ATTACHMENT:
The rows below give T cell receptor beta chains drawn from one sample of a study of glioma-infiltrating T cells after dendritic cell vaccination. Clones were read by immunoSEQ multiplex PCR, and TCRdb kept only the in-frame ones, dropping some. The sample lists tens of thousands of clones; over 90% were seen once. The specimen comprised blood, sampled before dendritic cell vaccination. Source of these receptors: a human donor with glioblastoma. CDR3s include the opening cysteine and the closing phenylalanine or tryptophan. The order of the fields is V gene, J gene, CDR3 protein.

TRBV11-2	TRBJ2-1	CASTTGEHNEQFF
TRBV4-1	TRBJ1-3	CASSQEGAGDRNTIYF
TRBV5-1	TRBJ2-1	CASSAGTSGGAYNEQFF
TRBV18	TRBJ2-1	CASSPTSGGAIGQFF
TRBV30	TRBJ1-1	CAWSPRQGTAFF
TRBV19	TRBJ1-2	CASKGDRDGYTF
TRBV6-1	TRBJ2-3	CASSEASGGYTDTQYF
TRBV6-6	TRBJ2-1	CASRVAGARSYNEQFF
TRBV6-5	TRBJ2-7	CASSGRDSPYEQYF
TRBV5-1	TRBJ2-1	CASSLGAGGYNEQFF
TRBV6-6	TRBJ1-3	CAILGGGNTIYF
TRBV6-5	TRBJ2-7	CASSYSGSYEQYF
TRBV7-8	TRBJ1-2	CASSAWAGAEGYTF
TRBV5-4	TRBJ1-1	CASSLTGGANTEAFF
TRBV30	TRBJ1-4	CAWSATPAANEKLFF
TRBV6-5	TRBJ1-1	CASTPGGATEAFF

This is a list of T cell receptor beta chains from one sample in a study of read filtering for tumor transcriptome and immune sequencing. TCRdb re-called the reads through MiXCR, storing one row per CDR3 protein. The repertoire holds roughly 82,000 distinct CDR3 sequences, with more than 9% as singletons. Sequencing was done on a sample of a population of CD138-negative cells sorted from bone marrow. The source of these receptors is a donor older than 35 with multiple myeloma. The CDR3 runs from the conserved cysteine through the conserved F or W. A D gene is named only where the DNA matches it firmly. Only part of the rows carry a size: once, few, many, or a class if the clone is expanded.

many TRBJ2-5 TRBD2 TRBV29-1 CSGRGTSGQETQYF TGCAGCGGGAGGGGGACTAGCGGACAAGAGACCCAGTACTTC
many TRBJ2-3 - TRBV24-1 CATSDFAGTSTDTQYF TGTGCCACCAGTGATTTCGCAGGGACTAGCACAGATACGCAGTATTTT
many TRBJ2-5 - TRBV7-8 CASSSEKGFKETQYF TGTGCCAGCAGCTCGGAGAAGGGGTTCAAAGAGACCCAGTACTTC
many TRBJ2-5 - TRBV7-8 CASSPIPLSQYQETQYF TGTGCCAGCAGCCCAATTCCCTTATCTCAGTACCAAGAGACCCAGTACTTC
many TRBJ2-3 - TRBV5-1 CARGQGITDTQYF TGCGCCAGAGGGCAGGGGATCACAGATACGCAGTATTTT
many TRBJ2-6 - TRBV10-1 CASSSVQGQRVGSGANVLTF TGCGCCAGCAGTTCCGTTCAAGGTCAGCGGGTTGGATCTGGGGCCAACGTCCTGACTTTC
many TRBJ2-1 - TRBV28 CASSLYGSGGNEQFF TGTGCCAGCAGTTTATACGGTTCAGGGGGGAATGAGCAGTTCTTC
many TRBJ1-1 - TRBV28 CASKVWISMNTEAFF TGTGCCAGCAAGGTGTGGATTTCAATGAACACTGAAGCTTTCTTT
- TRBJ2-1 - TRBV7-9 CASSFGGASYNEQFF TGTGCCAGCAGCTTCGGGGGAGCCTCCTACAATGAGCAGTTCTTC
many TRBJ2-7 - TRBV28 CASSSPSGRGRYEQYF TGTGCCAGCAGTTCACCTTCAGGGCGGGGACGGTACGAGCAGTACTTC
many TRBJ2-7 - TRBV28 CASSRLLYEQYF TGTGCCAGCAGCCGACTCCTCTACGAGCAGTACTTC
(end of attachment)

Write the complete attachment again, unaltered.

The rows below give T cell receptor beta chains drawn from one sample of a study of glioma-infiltrating T cells after dendritic cell vaccination. Clones were read by immunoSEQ multiplex PCR, and TCRdb kept only the in-frame ones, dropping some. The sample lists tens of thousands of clones; over 90% were seen once. The specimen comprised blood, sampled before dendritic cell vaccination. Source of these receptors: a human donor with glioblastoma. CDR3s include the opening cysteine and the closing phenylalanine or tryptophan. The order of the fields is V gene, J gene, CDR3 protein.

TRBV11-2	TRBJ2-1	CASTTGEHNEQFF
TRBV4-1	TRBJ1-3	CASSQEGAGDRNTIYF
TRBV5-1	TRBJ2-1	CASSAGTSGGAYNEQFF
TRBV18	TRBJ2-1	CASSPTSGGAIGQFF
TRBV30	TRBJ1-1	CAWSPRQGTAFF
TRBV19	TRBJ1-2	CASKGDRDGYTF
TRBV6-1	TRBJ2-3	CASSEASGGYTDTQYF
TRBV6-6	TRBJ2-1	CASRVAGARSYNEQFF
TRBV6-5	TRBJ2-7	CASSGRDSPYEQYF
TRBV5-1	TRBJ2-1	CASSLGAGGYNEQFF
TRBV6-6	TRBJ1-3	CAILGGGNTIYF
TRBV6-5	TRBJ2-7	CASSYSGSYEQYF
TRBV7-8	TRBJ1-2	CASSAWAGAEGYTF
TRBV5-4	TRBJ1-1	CASSLTGGANTEAFF
TRBV30	TRBJ1-4	CAWSATPAANEKLFF
TRBV6-5	TRBJ1-1	CASTPGGATEAFF

This is a list of T cell receptor beta chains from one sample in a study of read filtering for tumor transcriptome and immune sequencing. TCRdb re-called the reads through MiXCR, storing one row per CDR3 protein. The repertoire holds roughly 82,000 distinct CDR3 sequences, with more than 9% as singletons. Sequencing was done on a sample of a population of CD138-negative cells sorted from bone marrow. The source of these receptors is a donor older than 35 with multiple myeloma. The CDR3 runs from the conserved cysteine through the conserved F or W. A D gene is named only where the DNA matches it firmly. Only part of the rows carry a size: once, few, many, or a class if the clone is expanded.

many TRBJ2-5 TRBD2 TRBV29-1 CSGRGTSGQETQYF TGCAGCGGGAGGGGGACTAGCGGACAAGAGACCCAGTACTTC
many TRBJ2-3 - TRBV24-1 CATSDFAGTSTDTQYF TGTGCCACCAGTGATTTCGCAGGGACTAGCACAGATACGCAGTATTTT
many TRBJ2-5 - TRBV7-8 CASSSEKGFKETQYF TGTGCCAGCAGCTCGGAGAAGGGGTTCAAAGAGACCCAGTACTTC
many TRBJ2-5 - TRBV7-8 CASSPIPLSQYQETQYF TGTGCCAGCAGCCCAATTCCCTTATCTCAGTACCAAGAGACCCAGTACTTC
many TRBJ2-3 - TRBV5-1 CARGQGITDTQYF TGCGCCAGAGGGCAGGGGATCACAGATACGCAGTATTTT
many TRBJ2-6 - TRBV10-1 CASSSVQGQRVGSGANVLTF TGCGCCAGCAGTTCCGTTCAAGGTCAGCGGGTTGGATCTGGGGCCAACGTCCTGACTTTC
many TRBJ2-1 - TRBV28 CASSLYGSGGNEQFF TGTGCCAGCAGTTTATACGGTTCAGGGGGGAATGAGCAGTTCTTC
many TRBJ1-1 - TRBV28 CASKVWISMNTEAFF TGTGCCAGCAAGGTGTGGATTTCAATGAACACTGAAGCTTTCTTT
- TRBJ2-1 - TRBV7-9 CASSFGGASYNEQFF TGTGCCAGCAGCTTCGGGGGAGCCTCCTACAATGAGCAGTTCTTC
many TRBJ2-7 - TRBV28 CASSSPSGRGRYEQYF TGTGCCAGCAGTTCACCTTCAGGGCGGGGACGGTACGAGCAGTACTTC
many TRBJ2-7 - TRBV28 CASSRLLYEQYF TGTGCCAGCAGCCGACTCCTCTACGAGCAGTACTTC